I performed a study of several markets including Los Angeles, Dallas, Atlanta and Charlotte focusing on the effects of market share swings from month to month. I compared a dealer’s new and used monthly volumes against the entire franchised competition as well as against similar brand franchises. What I found is that some dealers are able to retain as much as 60% plus of their market share from their worst months to their best months, while others retained 40% or less. The stores with the higher retention rates were regarded by their competitors as the more successful stores, while the ones with the lower rates were often referred to as ‘on shaky ground’ or dealers who would go all out with their marketing one month and pull back on others.
When interviewing dealers regarding this concept; retention of market share from month to month, dealers cited the following negative effects of large swings of market share from one month to the other: Staffing problems, financial projection problems, end of month deals made with no profit in them, uncertain marketing expenses as well as other negative financial results.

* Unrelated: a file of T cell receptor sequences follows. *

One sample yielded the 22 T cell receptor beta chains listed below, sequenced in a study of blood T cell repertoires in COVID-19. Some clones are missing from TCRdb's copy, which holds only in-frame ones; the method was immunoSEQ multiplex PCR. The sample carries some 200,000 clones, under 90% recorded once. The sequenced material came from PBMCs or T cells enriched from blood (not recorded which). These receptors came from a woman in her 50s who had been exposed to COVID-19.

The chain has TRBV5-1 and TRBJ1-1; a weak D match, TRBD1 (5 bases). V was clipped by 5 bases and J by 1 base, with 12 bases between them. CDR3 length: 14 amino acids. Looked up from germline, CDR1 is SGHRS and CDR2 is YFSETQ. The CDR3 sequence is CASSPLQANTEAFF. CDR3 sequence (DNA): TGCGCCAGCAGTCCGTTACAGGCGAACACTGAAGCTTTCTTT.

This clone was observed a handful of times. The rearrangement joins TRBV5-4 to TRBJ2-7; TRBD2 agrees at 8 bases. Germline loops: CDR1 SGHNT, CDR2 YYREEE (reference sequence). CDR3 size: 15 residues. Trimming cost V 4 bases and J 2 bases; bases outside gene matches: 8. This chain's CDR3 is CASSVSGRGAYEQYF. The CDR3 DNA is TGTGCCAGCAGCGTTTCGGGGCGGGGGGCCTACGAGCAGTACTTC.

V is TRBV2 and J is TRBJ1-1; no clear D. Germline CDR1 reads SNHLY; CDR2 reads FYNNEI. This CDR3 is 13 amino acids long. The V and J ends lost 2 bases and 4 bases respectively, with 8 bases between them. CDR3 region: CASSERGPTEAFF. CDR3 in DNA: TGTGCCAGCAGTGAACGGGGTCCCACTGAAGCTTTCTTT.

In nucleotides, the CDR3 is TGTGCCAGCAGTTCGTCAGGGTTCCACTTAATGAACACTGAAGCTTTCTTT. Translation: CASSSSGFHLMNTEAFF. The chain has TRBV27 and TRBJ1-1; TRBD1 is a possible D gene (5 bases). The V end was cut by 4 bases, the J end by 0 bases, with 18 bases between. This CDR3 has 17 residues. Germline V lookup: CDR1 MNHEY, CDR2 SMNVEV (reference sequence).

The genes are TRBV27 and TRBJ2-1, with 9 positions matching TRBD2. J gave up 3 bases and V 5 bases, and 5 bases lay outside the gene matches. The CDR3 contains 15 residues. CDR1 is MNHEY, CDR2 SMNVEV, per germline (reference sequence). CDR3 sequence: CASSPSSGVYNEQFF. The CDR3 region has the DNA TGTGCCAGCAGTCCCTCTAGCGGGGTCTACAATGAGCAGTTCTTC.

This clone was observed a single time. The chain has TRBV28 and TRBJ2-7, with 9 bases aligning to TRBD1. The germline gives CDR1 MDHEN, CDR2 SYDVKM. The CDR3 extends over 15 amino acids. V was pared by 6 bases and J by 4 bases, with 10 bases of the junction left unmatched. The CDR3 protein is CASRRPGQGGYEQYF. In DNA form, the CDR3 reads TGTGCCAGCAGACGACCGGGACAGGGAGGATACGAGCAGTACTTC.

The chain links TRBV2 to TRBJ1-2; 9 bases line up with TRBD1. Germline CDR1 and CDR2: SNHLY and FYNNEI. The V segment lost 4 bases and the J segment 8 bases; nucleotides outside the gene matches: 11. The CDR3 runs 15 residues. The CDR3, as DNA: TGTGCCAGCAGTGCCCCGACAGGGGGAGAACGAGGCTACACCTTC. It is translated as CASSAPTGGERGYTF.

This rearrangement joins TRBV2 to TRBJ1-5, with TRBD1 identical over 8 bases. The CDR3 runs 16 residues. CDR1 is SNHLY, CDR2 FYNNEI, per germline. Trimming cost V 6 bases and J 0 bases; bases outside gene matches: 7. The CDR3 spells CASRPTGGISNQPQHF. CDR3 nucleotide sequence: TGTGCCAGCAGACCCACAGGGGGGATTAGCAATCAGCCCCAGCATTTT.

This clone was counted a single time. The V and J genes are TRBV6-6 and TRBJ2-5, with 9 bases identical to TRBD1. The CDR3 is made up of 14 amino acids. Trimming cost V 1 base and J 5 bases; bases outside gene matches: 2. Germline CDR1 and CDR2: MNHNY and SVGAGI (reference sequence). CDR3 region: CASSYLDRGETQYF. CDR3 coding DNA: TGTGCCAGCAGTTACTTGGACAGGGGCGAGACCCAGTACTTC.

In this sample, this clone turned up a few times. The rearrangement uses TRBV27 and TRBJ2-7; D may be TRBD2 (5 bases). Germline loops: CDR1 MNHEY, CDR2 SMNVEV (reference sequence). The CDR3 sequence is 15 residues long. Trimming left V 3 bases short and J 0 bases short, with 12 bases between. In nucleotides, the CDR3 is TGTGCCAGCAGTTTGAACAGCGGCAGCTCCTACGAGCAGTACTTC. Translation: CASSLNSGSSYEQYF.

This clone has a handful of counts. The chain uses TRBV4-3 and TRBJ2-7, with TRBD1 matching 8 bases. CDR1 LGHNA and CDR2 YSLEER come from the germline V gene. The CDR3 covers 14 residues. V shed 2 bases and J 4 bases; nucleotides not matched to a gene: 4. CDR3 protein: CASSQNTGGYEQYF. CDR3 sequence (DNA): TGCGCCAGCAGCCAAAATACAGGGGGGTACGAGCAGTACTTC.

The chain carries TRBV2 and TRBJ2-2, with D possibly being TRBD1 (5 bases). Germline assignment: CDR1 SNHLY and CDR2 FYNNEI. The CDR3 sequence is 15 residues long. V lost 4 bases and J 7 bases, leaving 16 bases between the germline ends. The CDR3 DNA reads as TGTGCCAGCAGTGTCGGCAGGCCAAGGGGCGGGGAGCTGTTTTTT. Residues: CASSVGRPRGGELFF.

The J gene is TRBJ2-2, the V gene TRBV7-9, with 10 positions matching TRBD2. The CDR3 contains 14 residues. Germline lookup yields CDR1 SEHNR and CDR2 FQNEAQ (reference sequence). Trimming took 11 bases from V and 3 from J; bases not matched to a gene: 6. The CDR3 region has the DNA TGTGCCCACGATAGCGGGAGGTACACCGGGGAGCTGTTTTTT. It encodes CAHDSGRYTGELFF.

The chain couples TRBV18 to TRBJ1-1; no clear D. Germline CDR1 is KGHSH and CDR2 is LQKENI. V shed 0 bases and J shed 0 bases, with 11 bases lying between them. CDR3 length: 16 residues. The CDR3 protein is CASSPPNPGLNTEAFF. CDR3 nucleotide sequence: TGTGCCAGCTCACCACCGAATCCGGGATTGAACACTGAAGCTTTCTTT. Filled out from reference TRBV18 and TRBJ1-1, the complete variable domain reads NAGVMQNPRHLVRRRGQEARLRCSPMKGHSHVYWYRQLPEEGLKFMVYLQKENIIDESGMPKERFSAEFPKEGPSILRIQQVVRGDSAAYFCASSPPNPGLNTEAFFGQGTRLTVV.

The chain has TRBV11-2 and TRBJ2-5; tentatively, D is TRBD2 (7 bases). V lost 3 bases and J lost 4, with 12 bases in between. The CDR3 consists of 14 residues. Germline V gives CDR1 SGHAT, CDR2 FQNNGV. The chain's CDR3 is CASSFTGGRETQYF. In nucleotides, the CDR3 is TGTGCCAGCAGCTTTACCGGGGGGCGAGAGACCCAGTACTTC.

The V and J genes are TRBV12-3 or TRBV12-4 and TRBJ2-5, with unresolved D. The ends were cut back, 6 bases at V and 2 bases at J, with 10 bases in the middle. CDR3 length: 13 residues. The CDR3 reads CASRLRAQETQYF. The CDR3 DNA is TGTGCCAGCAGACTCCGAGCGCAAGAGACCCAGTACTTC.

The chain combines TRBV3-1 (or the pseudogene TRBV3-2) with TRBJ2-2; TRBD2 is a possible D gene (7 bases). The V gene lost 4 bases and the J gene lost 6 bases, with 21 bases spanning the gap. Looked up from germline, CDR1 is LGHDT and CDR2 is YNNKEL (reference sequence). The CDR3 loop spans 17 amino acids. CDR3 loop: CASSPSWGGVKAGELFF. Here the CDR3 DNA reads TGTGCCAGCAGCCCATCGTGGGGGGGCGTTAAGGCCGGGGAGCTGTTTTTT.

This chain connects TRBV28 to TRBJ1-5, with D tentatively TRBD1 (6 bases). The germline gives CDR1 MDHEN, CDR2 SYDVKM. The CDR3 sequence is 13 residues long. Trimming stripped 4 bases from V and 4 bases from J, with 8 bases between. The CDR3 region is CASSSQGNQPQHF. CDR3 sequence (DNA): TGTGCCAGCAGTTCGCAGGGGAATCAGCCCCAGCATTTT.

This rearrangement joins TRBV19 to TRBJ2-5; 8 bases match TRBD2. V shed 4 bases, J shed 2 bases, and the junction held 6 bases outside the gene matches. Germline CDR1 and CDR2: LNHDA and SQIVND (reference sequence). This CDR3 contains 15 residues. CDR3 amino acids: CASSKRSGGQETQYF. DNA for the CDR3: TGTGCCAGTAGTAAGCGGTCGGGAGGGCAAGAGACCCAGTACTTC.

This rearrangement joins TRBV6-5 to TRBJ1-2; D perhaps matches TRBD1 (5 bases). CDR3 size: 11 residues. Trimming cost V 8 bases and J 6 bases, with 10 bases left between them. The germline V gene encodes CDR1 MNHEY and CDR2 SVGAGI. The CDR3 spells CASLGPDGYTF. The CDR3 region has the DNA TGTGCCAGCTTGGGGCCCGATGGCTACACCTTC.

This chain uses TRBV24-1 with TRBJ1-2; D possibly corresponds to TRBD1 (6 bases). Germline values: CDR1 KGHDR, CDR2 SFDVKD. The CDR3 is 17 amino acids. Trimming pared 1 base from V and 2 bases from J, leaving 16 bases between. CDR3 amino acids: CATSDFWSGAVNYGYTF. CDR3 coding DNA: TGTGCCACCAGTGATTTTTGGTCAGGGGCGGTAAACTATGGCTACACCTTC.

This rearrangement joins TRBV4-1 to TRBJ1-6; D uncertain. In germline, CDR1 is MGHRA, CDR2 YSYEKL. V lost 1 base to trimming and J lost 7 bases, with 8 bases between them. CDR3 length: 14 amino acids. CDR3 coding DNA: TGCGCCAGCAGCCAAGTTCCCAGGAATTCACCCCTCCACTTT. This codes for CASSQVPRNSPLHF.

By using historical market share data, a dealer can see the short-term as well as the residual effects of initiatives they have taken in the past to better gauge what they should be doing in the future. This means that the importance of utilizing market data is extremely important in running an ongoing successful operation. Experian and Polk offer Auto Count and Cross Sell respectively for this purpose. Too often dealers get this information and know not what to do with it. Within these reports are keys to what is working and what is not.
Getting the reports is one thing, getting the historical reports and manipulating the data to reveal the keys to past success and failure is another. I highly recommend that dealers contact Experian or Polk for this data as well as at least the past two years of data. I also recommend that you work with these companies to help you manipulate the data in such a way as you can chart out your past in order to chart out your future. This also means that you should order this data in Excel, not in PDF format so that you can work with the data.
note: if you are interested in seeing some of these studies, please contact me.